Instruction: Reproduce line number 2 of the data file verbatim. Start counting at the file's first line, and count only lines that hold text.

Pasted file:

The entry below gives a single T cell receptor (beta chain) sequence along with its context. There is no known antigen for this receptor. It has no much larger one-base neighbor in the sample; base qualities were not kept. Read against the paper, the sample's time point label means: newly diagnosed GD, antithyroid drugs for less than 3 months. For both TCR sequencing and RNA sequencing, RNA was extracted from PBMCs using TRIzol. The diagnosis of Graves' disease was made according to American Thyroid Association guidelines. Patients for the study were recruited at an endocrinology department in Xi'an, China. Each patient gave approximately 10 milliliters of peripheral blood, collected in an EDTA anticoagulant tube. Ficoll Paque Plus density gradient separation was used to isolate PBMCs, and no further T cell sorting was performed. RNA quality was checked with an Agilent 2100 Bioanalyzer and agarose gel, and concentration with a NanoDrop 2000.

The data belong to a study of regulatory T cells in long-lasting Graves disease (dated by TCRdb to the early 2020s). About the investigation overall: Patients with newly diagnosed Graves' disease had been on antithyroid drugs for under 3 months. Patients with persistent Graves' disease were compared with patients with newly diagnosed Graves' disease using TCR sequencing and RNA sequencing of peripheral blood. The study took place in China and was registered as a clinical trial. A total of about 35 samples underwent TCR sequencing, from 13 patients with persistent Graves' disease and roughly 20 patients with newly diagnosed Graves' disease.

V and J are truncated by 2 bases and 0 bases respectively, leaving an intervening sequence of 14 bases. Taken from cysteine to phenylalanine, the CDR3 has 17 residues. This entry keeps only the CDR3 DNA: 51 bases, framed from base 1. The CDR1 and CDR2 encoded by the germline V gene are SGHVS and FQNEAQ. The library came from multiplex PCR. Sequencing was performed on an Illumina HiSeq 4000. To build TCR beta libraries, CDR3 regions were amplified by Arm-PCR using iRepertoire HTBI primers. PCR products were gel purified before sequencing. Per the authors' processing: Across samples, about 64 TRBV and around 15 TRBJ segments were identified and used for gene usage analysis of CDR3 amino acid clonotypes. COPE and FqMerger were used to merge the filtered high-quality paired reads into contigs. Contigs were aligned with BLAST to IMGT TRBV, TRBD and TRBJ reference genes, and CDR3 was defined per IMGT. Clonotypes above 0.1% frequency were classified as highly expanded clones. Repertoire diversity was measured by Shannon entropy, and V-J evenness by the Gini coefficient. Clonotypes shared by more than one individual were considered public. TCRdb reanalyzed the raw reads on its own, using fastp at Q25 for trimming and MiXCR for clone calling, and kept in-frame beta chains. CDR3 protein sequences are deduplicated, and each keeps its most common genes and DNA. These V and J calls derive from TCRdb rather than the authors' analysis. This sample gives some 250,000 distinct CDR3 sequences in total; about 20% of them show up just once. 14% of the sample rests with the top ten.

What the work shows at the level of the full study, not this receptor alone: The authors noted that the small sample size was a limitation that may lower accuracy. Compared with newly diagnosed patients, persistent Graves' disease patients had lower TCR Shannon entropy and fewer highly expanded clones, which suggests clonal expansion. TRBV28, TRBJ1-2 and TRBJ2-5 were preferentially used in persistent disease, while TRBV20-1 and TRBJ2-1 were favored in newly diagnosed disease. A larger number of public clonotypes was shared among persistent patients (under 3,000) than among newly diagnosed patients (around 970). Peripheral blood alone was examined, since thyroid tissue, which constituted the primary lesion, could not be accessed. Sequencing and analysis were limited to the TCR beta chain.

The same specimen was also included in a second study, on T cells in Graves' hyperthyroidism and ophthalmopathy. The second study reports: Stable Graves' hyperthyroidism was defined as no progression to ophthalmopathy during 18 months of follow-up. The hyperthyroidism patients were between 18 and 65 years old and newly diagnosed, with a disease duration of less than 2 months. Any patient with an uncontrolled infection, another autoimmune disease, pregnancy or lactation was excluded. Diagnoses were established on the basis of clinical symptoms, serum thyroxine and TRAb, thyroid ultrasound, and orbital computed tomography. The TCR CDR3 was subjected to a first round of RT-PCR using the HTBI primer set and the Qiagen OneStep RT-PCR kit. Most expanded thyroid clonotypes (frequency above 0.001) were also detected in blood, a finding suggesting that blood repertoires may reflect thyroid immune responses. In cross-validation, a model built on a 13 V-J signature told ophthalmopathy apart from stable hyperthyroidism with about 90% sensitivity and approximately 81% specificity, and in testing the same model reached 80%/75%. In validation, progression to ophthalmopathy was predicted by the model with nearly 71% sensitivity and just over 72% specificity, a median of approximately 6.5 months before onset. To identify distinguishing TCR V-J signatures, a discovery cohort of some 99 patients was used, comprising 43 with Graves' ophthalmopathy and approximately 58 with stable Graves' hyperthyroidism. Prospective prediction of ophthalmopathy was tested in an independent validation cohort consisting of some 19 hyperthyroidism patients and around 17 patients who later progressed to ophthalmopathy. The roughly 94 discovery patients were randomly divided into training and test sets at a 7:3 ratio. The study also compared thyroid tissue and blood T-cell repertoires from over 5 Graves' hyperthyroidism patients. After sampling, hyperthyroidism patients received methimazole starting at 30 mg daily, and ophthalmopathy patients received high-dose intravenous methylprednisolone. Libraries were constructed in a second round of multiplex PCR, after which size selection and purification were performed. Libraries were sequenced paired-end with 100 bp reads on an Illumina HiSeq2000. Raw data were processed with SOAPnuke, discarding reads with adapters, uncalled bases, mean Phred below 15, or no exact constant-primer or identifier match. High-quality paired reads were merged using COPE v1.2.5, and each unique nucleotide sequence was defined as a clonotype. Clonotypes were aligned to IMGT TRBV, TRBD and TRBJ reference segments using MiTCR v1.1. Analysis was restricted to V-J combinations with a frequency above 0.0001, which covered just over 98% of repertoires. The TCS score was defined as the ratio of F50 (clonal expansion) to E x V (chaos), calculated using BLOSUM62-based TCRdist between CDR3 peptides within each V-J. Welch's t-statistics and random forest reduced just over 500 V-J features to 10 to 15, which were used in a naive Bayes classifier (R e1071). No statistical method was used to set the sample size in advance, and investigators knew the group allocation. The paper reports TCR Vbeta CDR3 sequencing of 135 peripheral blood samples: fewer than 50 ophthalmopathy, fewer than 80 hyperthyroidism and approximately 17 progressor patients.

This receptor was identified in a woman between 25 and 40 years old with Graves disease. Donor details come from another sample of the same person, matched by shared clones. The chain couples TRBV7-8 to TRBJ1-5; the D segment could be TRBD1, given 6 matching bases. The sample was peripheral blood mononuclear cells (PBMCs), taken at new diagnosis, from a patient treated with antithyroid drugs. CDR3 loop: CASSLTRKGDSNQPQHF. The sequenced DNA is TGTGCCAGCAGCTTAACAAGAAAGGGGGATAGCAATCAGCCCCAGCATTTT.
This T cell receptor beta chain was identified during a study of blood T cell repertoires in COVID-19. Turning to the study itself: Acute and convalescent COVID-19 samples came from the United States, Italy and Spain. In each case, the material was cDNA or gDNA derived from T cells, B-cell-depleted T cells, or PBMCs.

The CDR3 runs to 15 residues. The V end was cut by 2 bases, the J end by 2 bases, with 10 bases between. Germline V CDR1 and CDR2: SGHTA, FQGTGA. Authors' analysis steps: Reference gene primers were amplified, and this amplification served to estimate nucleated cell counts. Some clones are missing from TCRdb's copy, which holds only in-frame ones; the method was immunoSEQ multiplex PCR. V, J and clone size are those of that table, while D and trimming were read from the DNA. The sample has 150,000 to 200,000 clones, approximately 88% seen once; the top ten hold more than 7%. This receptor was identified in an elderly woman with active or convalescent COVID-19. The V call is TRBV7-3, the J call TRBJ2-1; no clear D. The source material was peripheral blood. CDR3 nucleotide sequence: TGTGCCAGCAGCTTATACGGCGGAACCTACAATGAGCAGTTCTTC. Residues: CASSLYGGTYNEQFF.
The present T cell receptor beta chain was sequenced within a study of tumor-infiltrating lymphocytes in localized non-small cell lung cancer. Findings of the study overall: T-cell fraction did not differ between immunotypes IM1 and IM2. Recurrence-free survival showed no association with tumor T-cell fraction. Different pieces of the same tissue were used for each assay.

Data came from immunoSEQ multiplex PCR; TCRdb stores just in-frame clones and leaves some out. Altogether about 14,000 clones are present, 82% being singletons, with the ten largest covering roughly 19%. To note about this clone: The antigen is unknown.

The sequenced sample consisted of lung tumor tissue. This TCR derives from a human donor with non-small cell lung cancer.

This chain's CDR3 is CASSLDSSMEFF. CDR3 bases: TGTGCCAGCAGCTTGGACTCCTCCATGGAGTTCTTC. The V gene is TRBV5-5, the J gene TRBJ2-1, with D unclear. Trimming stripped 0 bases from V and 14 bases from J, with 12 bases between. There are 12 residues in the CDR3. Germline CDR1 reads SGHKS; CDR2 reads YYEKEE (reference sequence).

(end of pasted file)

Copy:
The data belong to a study of regulatory T cells in long-lasting Graves disease (dated by TCRdb to the early 2020s). About the investigation overall: Patients with newly diagnosed Graves' disease had been on antithyroid drugs for under 3 months. Patients with persistent Graves' disease were compared with patients with newly diagnosed Graves' disease using TCR sequencing and RNA sequencing of peripheral blood. The study took place in China and was registered as a clinical trial. A total of about 35 samples underwent TCR sequencing, from 13 patients with persistent Graves' disease and roughly 20 patients with newly diagnosed Graves' disease.